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Brintons bosses urge UK Government to help
KIDDERMINSTER could be undercut by Portugal as the owners of carpet firm Brintons prepares to make a decision which could bring more jobs to the town.
The company’s American owners Carlyle will decide at the end of the year where to invest £8 million in new looms, which can weave up to 24 colours. The technology has taken 15 years to develop.
According to Brintons managing director Don Coates, the incentive to invest in Portugal is currently stronger, with the Government there offering a 45 per cent subsidy, compared to 10 per cent being offered in the UK.
If the UK is chosen, it could see the creation of 80 jobs in Kidderminster.
Mr Coates said: “Investment is the lifeblood of any manufacturer and we have a new technology which has taken 15 years to develop.
“I would very much like to support the UK but we have an American owner, which needs to get a bigger return for its money. We have been talking to the UK Government about what we can do.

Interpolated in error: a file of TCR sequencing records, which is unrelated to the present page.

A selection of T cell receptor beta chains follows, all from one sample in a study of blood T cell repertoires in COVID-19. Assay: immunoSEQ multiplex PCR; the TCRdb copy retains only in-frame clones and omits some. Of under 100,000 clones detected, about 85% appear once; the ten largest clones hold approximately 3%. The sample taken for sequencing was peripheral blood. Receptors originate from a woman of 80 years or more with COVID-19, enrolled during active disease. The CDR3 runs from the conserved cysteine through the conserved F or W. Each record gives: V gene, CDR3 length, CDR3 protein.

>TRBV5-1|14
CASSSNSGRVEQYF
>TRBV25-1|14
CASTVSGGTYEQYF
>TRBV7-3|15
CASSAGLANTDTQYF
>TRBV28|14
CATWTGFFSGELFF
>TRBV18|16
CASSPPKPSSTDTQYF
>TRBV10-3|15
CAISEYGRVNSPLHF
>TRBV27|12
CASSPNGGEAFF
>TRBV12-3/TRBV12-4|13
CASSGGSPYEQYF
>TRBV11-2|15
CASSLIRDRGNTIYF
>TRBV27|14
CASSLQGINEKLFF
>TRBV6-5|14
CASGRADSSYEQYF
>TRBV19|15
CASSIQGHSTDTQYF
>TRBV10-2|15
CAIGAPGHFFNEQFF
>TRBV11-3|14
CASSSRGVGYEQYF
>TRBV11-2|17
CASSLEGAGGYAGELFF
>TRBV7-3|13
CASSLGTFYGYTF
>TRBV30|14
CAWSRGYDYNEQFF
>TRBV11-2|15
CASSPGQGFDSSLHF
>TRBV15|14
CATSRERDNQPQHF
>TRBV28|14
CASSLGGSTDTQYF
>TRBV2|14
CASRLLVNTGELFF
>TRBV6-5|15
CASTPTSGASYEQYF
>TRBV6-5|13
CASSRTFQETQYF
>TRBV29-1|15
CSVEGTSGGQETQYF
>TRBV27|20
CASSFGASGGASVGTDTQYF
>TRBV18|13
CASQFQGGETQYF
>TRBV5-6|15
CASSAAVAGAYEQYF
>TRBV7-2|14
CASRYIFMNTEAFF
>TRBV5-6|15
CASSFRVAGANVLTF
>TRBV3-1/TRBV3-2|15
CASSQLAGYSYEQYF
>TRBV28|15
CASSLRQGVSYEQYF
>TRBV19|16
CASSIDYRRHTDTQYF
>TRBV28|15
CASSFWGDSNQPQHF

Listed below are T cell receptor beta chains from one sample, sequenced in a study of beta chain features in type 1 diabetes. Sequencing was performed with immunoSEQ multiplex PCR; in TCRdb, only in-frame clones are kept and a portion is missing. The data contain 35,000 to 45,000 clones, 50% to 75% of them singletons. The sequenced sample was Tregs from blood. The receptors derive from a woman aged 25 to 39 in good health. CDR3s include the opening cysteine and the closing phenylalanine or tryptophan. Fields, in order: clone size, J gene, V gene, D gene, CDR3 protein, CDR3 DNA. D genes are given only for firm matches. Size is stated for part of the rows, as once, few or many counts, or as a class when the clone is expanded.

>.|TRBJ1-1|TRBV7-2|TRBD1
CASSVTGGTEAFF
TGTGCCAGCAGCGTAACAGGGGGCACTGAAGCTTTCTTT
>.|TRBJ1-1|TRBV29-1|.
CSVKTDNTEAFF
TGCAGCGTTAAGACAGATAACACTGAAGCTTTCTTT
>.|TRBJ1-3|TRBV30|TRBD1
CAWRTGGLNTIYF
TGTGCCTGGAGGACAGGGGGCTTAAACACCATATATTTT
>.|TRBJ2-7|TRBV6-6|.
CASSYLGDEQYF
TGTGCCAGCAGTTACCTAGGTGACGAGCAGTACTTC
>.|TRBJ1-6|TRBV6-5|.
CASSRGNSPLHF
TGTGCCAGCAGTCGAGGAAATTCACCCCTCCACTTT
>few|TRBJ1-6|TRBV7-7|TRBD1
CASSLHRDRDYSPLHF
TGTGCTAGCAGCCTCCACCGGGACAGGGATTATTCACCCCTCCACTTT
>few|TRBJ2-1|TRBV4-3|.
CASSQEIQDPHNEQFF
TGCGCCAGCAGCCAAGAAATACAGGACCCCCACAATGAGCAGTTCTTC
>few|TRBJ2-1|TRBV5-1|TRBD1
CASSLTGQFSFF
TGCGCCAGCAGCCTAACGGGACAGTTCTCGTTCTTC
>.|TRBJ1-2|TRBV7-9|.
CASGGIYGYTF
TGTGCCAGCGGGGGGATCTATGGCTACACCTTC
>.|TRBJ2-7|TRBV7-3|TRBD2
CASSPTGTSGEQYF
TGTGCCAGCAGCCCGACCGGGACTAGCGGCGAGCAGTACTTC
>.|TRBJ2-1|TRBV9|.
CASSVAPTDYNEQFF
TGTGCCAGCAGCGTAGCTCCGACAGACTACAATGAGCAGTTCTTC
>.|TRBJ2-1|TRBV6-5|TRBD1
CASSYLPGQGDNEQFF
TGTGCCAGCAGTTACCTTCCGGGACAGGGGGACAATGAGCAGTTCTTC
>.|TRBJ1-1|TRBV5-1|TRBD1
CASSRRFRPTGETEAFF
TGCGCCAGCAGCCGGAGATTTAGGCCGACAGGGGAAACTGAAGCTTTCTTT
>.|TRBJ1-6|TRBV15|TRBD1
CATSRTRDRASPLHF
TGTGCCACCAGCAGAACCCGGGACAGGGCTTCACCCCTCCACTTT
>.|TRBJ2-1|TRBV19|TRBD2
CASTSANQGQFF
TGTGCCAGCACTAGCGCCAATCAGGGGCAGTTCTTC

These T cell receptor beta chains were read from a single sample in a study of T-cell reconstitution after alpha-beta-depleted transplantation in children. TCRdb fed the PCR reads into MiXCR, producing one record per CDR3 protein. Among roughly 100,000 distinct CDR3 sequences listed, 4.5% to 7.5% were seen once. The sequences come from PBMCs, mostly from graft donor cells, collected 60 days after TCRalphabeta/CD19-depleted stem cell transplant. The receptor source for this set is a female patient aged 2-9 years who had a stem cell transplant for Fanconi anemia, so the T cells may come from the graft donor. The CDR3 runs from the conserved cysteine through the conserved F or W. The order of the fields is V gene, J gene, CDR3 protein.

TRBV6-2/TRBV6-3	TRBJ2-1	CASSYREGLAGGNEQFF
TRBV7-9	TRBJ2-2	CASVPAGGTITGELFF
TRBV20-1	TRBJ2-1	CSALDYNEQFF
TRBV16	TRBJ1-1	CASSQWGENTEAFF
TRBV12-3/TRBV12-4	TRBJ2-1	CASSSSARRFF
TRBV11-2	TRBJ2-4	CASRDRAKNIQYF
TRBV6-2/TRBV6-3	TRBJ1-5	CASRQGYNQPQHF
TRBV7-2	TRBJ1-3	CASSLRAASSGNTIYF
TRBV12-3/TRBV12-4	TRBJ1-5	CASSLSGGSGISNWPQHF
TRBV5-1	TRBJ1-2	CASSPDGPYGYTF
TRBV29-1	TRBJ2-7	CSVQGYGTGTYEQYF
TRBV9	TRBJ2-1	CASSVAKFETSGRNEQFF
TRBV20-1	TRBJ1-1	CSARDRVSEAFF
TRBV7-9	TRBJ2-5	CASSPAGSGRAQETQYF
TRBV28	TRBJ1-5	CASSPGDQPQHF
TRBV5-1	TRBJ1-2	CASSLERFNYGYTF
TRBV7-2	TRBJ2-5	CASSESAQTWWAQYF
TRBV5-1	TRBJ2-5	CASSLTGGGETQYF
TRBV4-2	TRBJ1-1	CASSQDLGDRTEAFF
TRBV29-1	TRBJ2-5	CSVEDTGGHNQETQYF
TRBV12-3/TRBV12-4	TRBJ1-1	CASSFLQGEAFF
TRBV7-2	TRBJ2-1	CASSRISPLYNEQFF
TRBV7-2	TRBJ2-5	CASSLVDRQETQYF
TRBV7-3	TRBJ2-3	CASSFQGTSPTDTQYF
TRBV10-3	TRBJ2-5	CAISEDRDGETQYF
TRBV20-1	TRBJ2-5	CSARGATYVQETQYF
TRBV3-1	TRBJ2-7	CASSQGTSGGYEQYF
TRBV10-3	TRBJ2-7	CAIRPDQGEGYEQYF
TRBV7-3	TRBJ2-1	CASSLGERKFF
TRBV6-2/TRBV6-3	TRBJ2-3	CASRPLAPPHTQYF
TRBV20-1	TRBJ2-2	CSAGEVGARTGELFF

“The total investment is about £8 million and would create, I estimate, an additional 80 jobs and £20 million in export sales.”
At the moment, about 350 people are employed at Brintons factory in Stourport Road.
Earlier this month, Wyre Forest MP Mark Garnier met Business Minister Mark Prisk to discuss how the financial gap between what is being offered by Britain and Portugal could be narrowed.
“Finding a solution is far from straightforward but Mr Prisk has agreed to help draw together some strands that may well close the gap,” said Mr Garnier. “There is more work to be done but there is a strong commitment by all that we must explore every avenue to keep Kidderminster as the global centre of leading carpet technology."
Brintons Carpets was taken over by the Carlyle Group a year ago and Mr Coates said since the move the business has been turned around into being profitable.
“We had to reduce costs,” he said.
“But the business is still not making enough of a return.”
Bosses at the firm had resisted pressure to move its Kidderminster operations to China, which would have seen the “death” of the town’s factory, according to Mr Coates.
“We decided not to do that and now we are making good progress in Kidderminster,” he added.